A week ago, last Friday, I got to see Dar Williams in concert.
I didn’t get to tell you all about it before this, because we left early the next morning for the long road trip to my mother-in-law’s funeral. But I was super excited for this concert and so happy that the timing worked out so that I could go, as Dar has long been one of my all-time favorite singer/songwriters. I have all of her CDs. Yes, actual CDs, because I started listening to her in the early 90s and I collected every single one. (Admittedly, her two most recent releases I have on iTunes only.)
Back in the early 90s – well, and in the mid and late 90s – I was living in Laramie, Wyoming. I’d bailed on my PhD program, got my Masters degree in ’94, and had decided to become a writer instead of a neuroscientist. As one does.
I’d gotten a job with a petroleum research group as an editor/writer, in order to build my writing chops. I had a terrific boss, and a lovely quiet office, with lots of sunshine and not a lot of pressure. Every morning I listened to Wyoming Public Radio on the local station which broadcast right there from the University of Wyoming campus. After the national shows and news, it went over to Don Woods’ Morning music, which played until noon.
Don loved Dar Williams, and soon I did, too.
My memories of those days are all tied up with learning how to write and to be a writer. I first submitted work to a Wyoming Arts Council literature award because I heard about it on that station. An award I eventually won, years later.
I’d been to see Dar perform twice over the years, but in much bigger venues. That she was coming to the GIG in Santa Fe – an intimate space in my new home town – promised much. I dragged the delightful Megan Mulry along with me – who’d never heard of Dar, but is always up for art excursions of any kind. With the general seating, we snagged chairs in the front row.
After the show – which was a mix of reading and singing, because Dar has a book out on community and what she’s learned from all her years as a traveling musician – she invited people to stay and chat, get autographs, etc. Unfortunately, in a SNAFU all writers understand far too well, her books didn’t arrive, so she couldn’t sign and sell those.
Megan – and this is one of the reasons I love her – suggested we hang until the end, then invite Dar to come have a drink with us. “After all,” she said, “this is what the writers do, right?” And Megan and I were already planning to hit up Second Street Brewery for drinks and a late dinner.
So, we hung out, and took a series of silly selfies while we waited. It didn’t take long for the line to wear down and then I got to chat with Dar. Total fangirl moment, which I got out of the way first. I told her how I loved that she talked about public radio and local stations and how they build community, because I first listened to her music on Wyoming Public Radio. Looking back, I see now how important that connection to the greater world was for me, and how much her storytelling via song influenced me. It was funny to discover that we are almost exactly the same age, too.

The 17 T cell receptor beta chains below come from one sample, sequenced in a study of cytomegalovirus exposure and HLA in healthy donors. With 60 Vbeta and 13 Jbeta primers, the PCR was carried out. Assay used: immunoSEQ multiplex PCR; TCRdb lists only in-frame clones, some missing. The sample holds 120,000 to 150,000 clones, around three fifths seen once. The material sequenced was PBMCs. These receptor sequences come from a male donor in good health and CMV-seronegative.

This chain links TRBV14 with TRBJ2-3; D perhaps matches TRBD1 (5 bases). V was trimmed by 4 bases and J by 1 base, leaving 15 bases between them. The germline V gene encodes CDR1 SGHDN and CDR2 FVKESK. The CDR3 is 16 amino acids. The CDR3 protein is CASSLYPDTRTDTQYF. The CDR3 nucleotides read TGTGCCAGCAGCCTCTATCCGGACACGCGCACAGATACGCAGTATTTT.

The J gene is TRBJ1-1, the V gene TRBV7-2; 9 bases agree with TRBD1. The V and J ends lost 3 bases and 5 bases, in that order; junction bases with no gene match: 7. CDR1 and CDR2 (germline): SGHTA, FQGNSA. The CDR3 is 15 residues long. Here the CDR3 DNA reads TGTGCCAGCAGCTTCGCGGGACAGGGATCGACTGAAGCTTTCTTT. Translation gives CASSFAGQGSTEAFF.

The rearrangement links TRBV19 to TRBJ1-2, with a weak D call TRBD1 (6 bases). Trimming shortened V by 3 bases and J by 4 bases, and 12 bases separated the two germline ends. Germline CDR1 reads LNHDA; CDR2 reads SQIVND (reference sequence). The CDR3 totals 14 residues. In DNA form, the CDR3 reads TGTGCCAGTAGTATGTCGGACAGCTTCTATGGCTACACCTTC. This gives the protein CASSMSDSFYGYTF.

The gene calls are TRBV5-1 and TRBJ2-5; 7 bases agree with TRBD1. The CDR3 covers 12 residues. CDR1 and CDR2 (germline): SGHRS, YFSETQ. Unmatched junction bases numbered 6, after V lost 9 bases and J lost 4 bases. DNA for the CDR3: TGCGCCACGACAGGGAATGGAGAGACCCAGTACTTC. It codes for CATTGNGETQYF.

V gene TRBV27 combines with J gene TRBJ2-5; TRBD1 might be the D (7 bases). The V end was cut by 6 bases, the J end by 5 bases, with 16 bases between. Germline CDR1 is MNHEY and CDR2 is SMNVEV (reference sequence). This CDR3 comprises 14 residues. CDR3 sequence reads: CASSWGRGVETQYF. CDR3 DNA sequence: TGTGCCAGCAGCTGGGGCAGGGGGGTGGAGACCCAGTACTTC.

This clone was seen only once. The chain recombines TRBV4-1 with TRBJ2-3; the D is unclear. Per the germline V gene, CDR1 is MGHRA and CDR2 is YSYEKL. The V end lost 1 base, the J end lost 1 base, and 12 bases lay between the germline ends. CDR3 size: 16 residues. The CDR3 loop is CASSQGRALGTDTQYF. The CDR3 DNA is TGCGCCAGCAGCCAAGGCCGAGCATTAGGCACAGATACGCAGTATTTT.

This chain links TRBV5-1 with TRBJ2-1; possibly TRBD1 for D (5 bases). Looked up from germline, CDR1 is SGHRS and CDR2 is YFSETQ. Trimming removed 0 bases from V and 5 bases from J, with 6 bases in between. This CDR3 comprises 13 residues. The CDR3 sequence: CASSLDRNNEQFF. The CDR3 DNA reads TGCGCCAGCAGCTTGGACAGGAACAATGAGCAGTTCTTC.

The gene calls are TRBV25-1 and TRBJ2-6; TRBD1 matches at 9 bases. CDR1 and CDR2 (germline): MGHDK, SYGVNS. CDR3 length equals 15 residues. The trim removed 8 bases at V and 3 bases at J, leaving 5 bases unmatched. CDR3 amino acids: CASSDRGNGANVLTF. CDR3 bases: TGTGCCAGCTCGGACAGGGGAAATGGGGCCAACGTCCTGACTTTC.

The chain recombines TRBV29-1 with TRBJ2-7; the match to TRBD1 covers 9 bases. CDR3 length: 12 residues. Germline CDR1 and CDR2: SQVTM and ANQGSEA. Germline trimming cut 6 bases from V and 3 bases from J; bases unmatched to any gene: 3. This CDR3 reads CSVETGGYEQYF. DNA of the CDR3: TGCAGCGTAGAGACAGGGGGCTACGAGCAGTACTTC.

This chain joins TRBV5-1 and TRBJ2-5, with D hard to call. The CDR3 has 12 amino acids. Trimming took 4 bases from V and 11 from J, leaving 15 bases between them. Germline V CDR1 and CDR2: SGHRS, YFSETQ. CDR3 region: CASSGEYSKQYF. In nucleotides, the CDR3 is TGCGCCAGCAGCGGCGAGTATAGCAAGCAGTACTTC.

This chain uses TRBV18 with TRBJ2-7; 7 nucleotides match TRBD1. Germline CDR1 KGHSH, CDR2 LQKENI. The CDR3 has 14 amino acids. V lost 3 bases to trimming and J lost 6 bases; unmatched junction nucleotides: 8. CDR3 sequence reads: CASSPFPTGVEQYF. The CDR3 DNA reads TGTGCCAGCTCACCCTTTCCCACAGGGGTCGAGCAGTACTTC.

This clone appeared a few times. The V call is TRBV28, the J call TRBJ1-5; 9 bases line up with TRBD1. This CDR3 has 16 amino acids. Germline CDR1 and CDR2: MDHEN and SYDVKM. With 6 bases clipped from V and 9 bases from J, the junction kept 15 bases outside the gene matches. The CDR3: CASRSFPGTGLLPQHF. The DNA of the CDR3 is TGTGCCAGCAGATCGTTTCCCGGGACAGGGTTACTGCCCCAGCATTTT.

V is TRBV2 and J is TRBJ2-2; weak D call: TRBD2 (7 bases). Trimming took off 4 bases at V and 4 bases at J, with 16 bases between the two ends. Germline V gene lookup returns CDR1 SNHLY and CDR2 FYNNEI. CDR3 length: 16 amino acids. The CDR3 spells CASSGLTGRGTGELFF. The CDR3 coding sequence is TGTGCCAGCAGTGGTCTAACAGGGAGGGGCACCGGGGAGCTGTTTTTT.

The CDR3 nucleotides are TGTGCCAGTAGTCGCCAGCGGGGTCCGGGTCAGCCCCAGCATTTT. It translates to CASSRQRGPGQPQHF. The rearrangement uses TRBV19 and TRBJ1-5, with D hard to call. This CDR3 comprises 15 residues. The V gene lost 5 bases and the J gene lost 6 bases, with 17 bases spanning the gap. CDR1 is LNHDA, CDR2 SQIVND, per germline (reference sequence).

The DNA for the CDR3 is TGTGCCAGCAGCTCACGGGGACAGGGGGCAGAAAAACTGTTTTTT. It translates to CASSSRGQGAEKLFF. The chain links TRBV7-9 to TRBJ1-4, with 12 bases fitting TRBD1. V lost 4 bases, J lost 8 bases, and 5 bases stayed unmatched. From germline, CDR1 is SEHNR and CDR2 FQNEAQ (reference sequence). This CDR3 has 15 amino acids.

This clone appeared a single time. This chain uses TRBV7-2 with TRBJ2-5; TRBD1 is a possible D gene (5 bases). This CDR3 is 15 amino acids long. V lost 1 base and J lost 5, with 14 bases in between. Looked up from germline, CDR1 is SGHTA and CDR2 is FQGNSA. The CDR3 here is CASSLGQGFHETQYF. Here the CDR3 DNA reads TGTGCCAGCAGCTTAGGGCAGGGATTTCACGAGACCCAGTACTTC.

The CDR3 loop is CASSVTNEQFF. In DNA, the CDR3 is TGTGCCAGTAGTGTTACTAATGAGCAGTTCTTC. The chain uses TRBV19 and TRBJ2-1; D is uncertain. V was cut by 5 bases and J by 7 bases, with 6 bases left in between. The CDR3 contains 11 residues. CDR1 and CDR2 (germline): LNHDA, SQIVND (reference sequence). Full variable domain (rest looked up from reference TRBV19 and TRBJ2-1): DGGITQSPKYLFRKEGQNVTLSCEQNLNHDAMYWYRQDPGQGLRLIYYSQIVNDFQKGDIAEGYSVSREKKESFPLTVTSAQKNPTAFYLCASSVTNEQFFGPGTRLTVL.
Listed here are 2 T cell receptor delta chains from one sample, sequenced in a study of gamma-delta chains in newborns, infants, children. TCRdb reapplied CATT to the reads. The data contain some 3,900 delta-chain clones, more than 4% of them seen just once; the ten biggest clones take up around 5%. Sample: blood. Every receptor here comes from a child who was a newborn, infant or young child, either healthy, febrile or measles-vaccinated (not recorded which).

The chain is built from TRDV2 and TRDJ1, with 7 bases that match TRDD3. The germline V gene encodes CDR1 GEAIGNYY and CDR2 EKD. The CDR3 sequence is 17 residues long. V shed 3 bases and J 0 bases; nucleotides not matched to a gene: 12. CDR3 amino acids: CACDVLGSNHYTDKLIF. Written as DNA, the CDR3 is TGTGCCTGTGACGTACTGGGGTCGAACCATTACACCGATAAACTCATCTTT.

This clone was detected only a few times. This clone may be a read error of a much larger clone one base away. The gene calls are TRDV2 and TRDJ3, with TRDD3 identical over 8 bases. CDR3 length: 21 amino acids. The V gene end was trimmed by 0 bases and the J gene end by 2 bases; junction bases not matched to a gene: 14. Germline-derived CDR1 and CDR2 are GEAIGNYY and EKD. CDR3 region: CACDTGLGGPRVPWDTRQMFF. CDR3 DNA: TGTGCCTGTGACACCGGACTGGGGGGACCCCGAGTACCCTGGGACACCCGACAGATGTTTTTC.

For fans, I also asked her if “I Won’t Be Your Yoko Ono” was a response to “Be My Yoko Ono” by the Barenaked Ladies. The answer? Amazingly enough, though the songs came out at the same time, they were unrelated. Dar said that if she’d been more media conscious, she might’ve done a throw-down with them. It could still happen.
Megan took our picture together – a first for me, though I’ve happily posed for many photos with readers – and Dar asked about my books. She planned to download the audio book of The Mark of the Tala to listen to on the road the next day.
Did you get that part? DAR WILLIAMS WAS GOING TO READ MY BOOK.
I can’t even. I think back to that younger me, listening to Wyoming Public Radio and trying to figure out how to be a writer. I came away feeling like I’d made a friend of one of my heroes.
Alas, Dar couldn’t come for a drink as she was leaving early, though she said she normally would. I believed her. She even said she was glad to have met us, especially as the people who wait until the end to talk to her are often weird. Like the guy who sincerely believed she was an alien and they needed to discuss that.
As Megan and I walked out, Dar called my name and hurried after us. She gave me her reading copy of What I Found in a Thousand Towns: A Traveling Musician’s Guide to Rebuilding America’s Communities—One Coffee Shop, Dog Run, and Open-Mike Night at a Time. She’d spilled water and coffee on it, which made it even better.